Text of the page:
7 – Let’s write the code¶
Let’s work on the host CPU code first. Open
multiply1/cmd/test-multiply1/main.go in your chosen editor. Have a go at editing the template host code to do what’s needed for the single integer multiplication we just looked at. Here are some pointers:
- We’re only passing one integer straight to the FPGA’s control register so we only need to make space in shared memory for the result from the FPGA, not the data we’re sending to the FPGA.
- We only need to send two arguments to the FPGA: the integer to be used in the multiplication and the pointer to where we want the FPGA to store the result.
- Use the Go package binary to read the result back from shared memory and store it into a variable ready to print.
- Use the Go package log to print your result!
multiply1/main.go and write the FPGA code to complete the simple multiplication. Here are some pointers:
- Just two inputs to the FPGA need specifying, the integer to be multiplied and the pointer to where we’re going to store the result.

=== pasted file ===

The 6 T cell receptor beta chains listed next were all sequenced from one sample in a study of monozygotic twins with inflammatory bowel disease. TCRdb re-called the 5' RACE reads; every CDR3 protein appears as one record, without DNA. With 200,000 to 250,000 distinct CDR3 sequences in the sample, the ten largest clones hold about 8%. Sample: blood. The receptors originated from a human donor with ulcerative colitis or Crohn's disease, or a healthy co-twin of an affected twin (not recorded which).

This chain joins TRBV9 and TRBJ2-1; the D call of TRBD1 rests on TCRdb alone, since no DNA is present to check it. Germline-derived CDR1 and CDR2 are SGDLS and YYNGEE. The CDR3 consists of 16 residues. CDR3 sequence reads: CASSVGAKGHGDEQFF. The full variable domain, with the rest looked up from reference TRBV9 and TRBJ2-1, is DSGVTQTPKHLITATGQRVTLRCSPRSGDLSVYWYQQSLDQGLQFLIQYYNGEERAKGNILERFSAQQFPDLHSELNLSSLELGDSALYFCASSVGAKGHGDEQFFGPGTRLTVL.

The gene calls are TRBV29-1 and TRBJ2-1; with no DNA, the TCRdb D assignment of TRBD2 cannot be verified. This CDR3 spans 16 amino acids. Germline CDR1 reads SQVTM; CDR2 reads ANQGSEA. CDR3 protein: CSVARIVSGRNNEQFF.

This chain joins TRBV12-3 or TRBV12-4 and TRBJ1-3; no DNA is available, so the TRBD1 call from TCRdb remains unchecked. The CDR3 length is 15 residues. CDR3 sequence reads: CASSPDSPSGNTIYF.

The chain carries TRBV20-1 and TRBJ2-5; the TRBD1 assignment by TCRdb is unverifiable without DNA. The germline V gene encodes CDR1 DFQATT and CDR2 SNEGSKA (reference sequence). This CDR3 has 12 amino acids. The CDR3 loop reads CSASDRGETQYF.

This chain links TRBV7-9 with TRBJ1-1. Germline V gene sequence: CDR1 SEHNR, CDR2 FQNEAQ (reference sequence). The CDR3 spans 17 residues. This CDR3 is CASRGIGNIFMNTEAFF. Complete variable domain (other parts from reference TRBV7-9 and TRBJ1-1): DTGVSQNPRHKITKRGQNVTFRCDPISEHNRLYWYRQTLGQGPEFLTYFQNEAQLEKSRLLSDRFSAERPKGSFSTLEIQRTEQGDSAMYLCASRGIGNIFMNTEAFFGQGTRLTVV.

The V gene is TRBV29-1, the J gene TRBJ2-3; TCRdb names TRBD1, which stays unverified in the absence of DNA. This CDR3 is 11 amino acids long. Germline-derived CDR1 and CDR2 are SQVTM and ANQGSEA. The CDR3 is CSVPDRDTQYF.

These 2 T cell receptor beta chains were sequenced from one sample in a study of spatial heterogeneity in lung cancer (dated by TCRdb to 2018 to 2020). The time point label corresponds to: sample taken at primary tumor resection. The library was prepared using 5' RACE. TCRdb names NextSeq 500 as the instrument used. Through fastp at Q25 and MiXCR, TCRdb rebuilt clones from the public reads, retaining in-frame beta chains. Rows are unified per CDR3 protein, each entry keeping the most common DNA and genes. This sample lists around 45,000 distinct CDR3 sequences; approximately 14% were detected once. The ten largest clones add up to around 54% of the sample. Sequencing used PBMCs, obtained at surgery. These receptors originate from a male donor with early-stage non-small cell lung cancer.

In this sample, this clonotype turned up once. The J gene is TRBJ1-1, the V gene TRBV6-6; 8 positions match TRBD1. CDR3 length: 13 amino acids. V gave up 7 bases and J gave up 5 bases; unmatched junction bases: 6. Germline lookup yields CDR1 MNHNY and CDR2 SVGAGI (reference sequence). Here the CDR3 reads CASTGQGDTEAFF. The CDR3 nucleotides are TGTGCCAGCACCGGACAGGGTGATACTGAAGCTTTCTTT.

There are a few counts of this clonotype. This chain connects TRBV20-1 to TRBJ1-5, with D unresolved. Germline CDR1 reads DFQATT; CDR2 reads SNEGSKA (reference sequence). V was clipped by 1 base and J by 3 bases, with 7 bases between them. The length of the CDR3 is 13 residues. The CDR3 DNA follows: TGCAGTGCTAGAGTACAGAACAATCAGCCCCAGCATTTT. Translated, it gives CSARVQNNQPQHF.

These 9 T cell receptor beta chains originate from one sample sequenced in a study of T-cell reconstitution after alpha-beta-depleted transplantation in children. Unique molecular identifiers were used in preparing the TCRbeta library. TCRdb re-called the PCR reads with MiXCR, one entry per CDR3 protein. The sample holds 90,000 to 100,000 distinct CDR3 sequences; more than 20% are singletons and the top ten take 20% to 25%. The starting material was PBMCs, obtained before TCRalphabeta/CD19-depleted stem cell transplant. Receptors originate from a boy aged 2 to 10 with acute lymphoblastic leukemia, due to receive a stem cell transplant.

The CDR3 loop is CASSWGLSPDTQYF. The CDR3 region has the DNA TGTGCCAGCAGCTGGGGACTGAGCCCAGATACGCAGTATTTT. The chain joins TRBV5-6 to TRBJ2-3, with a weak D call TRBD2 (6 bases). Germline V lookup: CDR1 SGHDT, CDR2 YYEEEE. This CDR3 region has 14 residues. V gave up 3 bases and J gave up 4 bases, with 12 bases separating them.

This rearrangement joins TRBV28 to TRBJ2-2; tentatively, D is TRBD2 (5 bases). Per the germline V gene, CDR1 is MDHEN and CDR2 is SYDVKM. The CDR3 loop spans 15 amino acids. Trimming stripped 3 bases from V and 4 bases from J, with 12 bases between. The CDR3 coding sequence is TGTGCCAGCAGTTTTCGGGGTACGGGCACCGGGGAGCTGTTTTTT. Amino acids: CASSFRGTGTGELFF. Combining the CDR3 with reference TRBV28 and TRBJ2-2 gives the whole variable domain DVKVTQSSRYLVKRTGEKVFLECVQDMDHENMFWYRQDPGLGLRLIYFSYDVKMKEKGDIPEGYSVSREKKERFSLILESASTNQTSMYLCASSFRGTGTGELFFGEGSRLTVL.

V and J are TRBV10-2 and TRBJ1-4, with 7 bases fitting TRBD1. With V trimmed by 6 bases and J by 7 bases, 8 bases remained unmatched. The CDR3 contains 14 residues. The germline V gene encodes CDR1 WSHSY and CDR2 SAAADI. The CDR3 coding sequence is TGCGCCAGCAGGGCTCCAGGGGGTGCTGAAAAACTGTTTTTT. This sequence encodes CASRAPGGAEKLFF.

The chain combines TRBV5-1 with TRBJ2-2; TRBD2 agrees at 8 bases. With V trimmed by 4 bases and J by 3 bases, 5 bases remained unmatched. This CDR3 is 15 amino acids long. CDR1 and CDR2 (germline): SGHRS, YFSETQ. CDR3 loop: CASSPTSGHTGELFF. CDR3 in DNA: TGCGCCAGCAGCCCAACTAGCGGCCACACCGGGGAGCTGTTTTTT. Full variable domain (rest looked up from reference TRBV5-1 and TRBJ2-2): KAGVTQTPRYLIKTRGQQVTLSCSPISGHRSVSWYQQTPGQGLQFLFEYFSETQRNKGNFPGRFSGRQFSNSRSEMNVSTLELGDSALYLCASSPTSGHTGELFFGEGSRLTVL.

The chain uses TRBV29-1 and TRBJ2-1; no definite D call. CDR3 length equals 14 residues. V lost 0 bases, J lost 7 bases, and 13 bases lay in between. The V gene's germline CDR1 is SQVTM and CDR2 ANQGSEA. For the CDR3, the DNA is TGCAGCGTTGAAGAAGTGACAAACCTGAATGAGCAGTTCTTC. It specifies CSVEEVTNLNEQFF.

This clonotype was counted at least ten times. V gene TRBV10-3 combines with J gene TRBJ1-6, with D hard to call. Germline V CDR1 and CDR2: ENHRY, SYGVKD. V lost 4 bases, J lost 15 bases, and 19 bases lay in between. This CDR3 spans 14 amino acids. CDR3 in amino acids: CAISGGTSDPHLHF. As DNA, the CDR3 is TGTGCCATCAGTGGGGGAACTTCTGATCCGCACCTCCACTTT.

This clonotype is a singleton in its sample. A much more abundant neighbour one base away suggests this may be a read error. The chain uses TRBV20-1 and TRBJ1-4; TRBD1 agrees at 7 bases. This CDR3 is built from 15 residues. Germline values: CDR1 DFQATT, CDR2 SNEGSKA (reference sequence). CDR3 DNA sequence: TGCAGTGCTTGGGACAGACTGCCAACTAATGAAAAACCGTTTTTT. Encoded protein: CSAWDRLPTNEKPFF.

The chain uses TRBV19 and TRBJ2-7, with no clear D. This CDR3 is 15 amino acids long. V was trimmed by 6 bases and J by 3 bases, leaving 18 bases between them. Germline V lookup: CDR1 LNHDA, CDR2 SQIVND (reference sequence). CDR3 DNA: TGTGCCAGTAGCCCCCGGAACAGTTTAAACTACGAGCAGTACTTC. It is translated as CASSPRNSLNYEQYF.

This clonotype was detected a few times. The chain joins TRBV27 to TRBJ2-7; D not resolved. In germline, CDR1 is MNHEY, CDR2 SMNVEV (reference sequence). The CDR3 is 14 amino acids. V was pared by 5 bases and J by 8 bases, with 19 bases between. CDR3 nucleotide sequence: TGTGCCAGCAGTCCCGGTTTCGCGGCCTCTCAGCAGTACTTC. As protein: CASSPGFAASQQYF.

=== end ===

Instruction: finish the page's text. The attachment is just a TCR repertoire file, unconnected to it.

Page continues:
- We just need one smi write port as we won’t be reading anything from shared memory – remember to change the number of ports in the
- All that’s left is to do the multiplication. Create a simple ‘multilply by 2’ function outside the
Topfunction, call it
Multiply. You can call your
Multiplyfunction from within
Top. This may seem a bit of a complex way to multiply by 2 but it will allow us to test the code in our local Go environment later. Then use the SMI write package to write the result to the correct location in shared memory so it can be picked up by the host.
Next you need to write a test file so you can test this code in your Go environment. There is some information on creating a test suite here, and a stripped-back
main_test.go file is included in our template. You just need to edit the template test file (
multiply1/main_test.go) to check that the
Multiply function you created in your FPGA code above actually multiplies its input by 2.
Once you’re happy with your code, let’s commit those changes and push them to your
multiply branch on github. First make sure you’re in
tutorials/multiply1 and then run:
git add main.go && cmd/test-multiply1/main.go git commit -m "multiply1 completed" git push origin multiply